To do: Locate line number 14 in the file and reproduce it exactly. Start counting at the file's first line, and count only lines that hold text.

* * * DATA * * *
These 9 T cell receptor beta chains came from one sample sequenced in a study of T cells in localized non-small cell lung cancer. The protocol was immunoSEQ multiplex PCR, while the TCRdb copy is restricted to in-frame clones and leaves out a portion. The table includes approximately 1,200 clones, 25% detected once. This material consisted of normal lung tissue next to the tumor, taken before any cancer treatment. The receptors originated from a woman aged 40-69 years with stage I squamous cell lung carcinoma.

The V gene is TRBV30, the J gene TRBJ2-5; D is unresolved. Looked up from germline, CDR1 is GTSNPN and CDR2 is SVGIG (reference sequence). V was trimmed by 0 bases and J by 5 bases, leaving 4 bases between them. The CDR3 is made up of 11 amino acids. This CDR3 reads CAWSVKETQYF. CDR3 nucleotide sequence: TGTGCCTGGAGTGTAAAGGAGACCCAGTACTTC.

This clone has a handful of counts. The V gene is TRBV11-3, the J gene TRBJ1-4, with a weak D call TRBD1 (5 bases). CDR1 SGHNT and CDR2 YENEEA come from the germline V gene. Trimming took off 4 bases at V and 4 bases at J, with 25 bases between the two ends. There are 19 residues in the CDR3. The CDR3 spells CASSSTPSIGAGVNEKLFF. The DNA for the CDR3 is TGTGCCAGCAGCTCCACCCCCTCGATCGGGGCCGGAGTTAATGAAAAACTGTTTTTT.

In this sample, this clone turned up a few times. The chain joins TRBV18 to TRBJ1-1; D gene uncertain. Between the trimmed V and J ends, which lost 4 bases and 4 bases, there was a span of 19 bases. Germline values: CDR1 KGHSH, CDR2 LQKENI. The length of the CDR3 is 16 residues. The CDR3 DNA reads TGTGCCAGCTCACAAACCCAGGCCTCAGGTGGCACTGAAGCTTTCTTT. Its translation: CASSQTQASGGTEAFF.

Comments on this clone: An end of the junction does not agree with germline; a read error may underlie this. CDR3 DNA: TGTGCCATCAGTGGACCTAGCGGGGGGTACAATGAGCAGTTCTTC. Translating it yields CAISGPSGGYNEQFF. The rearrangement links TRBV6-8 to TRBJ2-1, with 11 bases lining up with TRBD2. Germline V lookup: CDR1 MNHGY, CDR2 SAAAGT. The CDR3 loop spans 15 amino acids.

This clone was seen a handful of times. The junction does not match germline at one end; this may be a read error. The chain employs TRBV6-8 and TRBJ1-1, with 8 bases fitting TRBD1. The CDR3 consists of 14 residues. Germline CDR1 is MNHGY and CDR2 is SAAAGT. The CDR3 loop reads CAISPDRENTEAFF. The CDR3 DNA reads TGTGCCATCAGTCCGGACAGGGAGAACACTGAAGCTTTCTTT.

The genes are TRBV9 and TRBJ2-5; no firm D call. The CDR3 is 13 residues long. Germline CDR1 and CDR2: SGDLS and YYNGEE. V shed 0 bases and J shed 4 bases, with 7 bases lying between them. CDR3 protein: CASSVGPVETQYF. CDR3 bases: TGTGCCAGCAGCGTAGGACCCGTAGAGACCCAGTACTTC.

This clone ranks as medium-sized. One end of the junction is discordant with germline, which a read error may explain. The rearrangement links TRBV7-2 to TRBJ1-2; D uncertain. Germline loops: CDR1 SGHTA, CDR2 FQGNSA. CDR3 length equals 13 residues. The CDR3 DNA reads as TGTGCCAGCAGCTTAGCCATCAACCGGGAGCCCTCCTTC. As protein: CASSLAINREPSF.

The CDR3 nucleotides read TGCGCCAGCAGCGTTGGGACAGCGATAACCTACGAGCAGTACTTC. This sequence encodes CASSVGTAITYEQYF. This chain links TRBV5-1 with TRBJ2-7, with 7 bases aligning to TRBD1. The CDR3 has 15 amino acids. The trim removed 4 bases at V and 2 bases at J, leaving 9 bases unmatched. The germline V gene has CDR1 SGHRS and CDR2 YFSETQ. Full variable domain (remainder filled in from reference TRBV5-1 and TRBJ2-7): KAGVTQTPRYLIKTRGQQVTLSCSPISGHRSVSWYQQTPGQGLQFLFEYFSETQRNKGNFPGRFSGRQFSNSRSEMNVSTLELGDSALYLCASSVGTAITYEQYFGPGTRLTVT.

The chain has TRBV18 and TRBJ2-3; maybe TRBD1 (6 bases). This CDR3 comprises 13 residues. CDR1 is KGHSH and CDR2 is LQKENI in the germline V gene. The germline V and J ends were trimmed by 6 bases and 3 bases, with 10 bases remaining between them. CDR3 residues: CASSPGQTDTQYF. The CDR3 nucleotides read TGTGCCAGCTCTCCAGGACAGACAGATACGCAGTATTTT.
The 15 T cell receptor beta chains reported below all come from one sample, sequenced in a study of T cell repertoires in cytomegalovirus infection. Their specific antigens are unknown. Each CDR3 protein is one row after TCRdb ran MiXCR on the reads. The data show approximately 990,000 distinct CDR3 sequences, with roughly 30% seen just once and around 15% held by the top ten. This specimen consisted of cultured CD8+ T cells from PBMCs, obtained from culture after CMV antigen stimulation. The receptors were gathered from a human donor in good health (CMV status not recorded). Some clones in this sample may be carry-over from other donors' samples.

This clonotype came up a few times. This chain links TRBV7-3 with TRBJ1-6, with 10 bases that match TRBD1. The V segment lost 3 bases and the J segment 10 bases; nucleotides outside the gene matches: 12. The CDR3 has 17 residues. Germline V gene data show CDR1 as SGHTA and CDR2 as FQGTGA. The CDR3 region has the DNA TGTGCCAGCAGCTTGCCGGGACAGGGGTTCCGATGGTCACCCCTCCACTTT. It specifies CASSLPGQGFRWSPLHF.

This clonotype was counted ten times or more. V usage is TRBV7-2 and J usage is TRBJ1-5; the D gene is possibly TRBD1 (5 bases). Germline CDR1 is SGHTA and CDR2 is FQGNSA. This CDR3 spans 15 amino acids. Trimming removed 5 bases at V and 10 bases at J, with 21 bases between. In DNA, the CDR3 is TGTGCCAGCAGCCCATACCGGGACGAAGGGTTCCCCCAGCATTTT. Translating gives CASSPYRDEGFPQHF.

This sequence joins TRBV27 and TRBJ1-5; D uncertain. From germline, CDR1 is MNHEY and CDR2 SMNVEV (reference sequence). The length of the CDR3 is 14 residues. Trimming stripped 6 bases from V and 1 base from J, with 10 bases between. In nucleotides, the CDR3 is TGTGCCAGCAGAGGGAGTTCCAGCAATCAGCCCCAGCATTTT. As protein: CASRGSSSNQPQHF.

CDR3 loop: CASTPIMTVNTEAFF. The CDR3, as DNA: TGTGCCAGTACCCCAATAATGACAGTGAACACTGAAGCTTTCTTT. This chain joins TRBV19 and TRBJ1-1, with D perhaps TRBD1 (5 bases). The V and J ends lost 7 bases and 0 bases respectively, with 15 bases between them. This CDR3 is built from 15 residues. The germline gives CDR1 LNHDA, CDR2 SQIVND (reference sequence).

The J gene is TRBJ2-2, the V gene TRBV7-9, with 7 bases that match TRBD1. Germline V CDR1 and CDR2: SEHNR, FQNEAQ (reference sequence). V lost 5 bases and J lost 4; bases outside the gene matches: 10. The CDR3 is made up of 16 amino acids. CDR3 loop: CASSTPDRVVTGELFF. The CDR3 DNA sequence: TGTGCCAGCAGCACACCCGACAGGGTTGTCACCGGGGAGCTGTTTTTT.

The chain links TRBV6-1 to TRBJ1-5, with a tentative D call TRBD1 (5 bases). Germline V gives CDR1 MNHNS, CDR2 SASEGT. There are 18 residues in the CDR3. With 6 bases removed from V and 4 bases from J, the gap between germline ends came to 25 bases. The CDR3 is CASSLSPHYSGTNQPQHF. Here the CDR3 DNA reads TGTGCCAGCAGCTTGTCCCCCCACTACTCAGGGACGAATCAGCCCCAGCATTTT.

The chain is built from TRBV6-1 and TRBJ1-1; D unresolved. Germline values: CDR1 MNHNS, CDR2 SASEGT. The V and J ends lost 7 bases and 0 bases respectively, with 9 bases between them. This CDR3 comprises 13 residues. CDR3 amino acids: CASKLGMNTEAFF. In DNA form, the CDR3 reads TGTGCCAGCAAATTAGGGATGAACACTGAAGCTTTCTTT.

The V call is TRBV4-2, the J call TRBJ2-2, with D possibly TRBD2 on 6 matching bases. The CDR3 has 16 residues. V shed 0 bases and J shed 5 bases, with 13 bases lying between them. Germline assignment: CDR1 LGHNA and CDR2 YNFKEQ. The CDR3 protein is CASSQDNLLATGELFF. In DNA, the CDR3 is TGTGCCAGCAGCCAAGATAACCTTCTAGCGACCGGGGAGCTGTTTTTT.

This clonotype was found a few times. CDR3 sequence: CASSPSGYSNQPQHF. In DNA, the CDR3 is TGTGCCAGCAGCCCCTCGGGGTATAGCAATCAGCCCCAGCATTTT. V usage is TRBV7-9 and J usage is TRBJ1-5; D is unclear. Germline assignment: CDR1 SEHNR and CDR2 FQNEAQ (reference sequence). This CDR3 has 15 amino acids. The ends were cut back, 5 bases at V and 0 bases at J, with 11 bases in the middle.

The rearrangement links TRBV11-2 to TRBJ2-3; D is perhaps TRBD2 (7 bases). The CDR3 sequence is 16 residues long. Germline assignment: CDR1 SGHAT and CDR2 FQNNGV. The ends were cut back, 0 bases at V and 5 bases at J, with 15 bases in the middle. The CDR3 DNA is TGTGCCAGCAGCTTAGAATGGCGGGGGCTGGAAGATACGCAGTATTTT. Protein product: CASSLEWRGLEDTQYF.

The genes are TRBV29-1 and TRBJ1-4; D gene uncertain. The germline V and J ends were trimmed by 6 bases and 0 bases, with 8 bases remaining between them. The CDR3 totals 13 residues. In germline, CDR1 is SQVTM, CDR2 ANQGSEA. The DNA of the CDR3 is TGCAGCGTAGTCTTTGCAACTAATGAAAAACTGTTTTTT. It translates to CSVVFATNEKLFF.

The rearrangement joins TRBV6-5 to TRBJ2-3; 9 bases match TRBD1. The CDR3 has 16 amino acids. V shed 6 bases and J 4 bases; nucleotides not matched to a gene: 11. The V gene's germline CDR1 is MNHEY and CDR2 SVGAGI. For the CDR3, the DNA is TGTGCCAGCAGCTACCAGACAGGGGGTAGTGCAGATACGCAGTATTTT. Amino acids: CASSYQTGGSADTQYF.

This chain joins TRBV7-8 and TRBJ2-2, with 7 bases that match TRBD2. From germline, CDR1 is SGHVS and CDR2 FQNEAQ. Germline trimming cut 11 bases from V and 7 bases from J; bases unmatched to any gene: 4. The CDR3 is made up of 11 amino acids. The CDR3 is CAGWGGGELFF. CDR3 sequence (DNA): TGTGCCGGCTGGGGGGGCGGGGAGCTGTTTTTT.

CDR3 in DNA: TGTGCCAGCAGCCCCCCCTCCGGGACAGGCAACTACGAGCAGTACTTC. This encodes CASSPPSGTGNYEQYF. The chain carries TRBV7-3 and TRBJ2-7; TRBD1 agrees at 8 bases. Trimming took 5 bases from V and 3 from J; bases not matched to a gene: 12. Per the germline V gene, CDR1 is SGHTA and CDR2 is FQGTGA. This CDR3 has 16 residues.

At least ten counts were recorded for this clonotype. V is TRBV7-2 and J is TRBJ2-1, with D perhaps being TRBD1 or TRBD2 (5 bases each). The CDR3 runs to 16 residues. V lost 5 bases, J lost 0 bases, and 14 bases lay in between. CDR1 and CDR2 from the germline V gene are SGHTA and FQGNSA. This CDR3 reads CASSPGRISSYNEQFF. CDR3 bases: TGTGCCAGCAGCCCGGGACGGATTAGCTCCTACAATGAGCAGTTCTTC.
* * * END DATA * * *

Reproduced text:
This sequence joins TRBV27 and TRBJ1-5; D uncertain. From germline, CDR1 is MNHEY and CDR2 SMNVEV (reference sequence). The length of the CDR3 is 14 residues. Trimming stripped 6 bases from V and 1 base from J, with 10 bases between. In nucleotides, the CDR3 is TGTGCCAGCAGAGGGAGTTCCAGCAATCAGCCCCAGCATTTT. As protein: CASRGSSSNQPQHF.